College Football Countdown: No. 95 Richard Dent


No member of the 1985 Chicago Bears had more reason to Super Bowl Shuffle after XX than Richard Dent. Before the star end of the greatest defense in NFL history made a splash in the pros, however, Richard Dent was a “skinny” kid from a Div. I-AA, HBCU program.

Dent represents No. 95 on the CFB Huddle College Football Countdown 2016.




Despite his middling scouting report and eighth-round selection in the 1983 NFL draft, Richard Dent taking so seamlessly to the pro game makes sense. His prior experiences looked an awful lot like his NFL tenure.

Dent donned the same No. 95 as a Tennessee State Tiger he wore as a Chicago Bear. His presence on the TSU defense had similar impact to the team’s success as Dent’s role on his NFL roster. The 1982 Tennessee State Tigers went 9-0-1 in the regular season and reached the Div. I-AA Playoff semifinals, en route to the Black College National Championship.

Dent’s transitioned from playing for one coaching legend — longtime TSU head coach John A. Merritt — to another in Chicago’s Mike Ditka. Presumably one key difference, however, is Merritt never called Dent by the wrong name.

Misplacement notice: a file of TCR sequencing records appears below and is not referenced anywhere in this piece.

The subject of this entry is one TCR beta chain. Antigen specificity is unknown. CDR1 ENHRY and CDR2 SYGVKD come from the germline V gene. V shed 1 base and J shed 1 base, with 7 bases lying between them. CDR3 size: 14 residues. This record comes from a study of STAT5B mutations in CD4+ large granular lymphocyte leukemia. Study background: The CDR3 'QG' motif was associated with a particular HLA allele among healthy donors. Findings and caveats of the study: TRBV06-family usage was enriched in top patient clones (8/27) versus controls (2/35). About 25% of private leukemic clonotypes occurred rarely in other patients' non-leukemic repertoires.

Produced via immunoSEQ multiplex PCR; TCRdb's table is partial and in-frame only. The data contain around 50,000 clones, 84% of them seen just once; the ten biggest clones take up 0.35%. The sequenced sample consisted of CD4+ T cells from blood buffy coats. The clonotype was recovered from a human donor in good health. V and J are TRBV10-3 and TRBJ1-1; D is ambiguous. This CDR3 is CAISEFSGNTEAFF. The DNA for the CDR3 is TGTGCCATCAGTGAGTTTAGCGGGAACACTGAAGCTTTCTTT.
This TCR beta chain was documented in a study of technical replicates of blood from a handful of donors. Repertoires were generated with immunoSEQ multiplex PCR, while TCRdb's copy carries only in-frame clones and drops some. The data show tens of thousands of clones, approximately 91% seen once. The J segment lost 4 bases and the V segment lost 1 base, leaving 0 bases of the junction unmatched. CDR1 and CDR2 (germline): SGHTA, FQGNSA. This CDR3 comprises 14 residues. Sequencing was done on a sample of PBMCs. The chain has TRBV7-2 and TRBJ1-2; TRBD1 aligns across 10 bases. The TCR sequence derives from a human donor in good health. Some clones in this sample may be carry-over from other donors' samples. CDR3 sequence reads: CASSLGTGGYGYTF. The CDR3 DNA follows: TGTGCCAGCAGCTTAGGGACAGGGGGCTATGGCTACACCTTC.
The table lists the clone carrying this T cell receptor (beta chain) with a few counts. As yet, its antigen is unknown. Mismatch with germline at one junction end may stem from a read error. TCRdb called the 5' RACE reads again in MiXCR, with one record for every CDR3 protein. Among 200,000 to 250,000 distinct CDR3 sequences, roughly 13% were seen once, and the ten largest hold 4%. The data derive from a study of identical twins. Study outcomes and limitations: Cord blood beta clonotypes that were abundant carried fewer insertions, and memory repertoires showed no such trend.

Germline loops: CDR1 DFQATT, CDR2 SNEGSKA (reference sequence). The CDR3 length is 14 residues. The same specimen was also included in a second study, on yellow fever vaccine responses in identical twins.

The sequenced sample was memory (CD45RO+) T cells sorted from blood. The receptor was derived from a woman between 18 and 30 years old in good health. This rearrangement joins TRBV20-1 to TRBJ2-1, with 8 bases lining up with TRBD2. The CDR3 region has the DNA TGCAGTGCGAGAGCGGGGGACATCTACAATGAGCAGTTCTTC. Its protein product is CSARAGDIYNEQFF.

Former Bears teammate Dan Hampton told in 2011:

“Even though he was an eighth-round pick, he always had an image of himself as a big-time player and he felt he had to prove it. Even when he was the MVP of the Super Bowl, Ditka was calling him ‘Robert’ and all that. It was like nobody gave him his due, and I hate to say it, but now he gets the last laugh.”

Credit Ditka indirectly for adding to the chip on Dent’s shoulder, which fueled his rise from Atlanta’s J.C. Murphy High School to Canton. But Dent credited Joe Gilliam, Tennessee State’s former defensive coordinator, for helping guide Dent down the right path.

Gilliam’s guidance helped Richard Dent transform from an out-of-place offensive lineman into a devastating force at defensive end.

“He was just a player that was hungry to be the best on our team, and obviously it showed in the games that we played in,” said Dent’s former teammate and current Tennessee State offensive coordinator Mike Jones, speaking to Nashville City Paper in 2011.

That was the year Dent finally had his name called for induction into the Pro Football Hall of Fame. Four years later, he joined the Black College Football Hall of Fame.

A call from the College Football Hall of Fame is now in order to round out the fitting trifecta for Dent’s stellar career.